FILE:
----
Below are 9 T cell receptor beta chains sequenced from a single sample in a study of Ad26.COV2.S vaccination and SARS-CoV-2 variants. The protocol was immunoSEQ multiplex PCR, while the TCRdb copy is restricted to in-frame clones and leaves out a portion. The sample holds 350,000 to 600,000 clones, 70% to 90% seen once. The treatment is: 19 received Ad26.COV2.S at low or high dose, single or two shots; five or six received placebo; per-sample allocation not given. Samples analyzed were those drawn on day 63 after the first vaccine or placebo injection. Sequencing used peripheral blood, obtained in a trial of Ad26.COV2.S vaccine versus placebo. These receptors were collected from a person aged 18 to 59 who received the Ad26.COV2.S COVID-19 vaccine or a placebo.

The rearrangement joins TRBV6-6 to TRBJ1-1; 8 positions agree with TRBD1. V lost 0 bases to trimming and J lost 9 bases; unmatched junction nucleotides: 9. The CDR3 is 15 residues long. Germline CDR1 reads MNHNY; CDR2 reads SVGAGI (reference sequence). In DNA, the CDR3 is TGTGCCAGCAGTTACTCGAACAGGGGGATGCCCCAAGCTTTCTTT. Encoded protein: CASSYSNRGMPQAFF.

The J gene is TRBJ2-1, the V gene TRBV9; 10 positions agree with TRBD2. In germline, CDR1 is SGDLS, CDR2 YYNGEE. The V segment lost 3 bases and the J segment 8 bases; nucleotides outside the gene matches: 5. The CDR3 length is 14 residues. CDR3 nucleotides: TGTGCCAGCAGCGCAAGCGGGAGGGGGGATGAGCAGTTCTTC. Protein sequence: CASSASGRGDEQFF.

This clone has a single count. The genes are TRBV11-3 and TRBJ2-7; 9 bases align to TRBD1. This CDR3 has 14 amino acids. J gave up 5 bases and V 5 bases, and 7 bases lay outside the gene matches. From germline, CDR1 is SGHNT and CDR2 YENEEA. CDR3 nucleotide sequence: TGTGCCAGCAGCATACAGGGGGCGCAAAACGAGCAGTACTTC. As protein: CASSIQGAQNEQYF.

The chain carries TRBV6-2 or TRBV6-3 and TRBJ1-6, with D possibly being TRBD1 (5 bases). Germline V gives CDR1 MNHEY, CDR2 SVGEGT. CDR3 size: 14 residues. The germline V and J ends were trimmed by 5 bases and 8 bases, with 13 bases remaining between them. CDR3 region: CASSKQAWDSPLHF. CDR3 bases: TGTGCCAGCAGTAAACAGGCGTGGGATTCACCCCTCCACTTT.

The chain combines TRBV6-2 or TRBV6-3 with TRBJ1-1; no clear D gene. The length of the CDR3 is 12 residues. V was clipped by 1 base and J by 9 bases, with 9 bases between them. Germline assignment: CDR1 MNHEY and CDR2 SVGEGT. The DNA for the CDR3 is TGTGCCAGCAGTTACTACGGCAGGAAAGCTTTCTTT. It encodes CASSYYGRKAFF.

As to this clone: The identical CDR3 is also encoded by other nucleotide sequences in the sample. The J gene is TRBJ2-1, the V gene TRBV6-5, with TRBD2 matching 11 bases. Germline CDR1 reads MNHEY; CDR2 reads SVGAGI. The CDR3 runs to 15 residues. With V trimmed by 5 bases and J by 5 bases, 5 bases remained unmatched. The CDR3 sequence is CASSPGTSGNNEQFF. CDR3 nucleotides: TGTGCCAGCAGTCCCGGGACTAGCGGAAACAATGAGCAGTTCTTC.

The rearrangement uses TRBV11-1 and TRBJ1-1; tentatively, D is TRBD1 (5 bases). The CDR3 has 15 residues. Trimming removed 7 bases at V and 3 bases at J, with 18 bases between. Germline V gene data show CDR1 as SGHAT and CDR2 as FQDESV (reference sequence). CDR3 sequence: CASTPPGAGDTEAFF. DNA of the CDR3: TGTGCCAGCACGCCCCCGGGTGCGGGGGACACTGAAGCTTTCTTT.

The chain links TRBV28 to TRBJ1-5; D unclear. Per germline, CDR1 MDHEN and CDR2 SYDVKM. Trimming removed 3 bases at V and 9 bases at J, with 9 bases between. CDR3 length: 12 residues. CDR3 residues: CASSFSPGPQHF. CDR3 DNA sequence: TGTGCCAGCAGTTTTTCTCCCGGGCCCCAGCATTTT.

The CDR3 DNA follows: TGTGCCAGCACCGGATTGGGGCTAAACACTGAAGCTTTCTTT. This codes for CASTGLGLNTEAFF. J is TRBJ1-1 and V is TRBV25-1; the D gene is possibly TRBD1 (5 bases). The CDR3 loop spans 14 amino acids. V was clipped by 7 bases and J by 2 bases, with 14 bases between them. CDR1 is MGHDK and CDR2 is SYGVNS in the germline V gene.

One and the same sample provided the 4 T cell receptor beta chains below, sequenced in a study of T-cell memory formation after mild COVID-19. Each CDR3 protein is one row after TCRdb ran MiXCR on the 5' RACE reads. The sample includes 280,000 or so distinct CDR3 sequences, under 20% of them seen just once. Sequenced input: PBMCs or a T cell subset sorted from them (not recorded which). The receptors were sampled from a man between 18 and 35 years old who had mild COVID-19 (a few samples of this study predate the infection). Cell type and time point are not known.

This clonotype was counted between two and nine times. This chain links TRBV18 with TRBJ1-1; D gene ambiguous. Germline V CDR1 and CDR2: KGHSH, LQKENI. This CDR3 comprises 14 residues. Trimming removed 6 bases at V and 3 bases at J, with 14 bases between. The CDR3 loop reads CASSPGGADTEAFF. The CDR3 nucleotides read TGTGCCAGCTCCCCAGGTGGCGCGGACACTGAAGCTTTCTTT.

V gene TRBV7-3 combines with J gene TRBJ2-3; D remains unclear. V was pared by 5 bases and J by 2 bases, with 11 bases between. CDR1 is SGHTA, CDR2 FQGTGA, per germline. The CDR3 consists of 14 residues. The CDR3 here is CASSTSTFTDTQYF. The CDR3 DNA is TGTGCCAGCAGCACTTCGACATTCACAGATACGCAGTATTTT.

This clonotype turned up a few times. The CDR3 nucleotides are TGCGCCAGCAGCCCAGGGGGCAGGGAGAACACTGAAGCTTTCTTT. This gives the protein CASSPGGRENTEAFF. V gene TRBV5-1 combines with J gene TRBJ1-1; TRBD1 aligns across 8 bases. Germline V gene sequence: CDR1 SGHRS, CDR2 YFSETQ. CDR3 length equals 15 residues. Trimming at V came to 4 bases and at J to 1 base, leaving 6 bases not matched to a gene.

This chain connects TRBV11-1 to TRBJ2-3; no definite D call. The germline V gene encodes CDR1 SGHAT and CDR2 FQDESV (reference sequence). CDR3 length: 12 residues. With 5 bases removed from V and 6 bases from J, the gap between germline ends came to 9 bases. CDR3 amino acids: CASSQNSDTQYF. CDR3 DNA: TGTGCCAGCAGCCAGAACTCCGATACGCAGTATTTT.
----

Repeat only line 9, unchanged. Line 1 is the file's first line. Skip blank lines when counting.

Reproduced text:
The chain links TRBV28 to TRBJ1-5; D unclear. Per germline, CDR1 MDHEN and CDR2 SYDVKM. Trimming removed 3 bases at V and 9 bases at J, with 9 bases between. CDR3 length: 12 residues. CDR3 residues: CASSFSPGPQHF. CDR3 DNA sequence: TGTGCCAGCAGTTTTTCTCCCGGGCCCCAGCATTTT.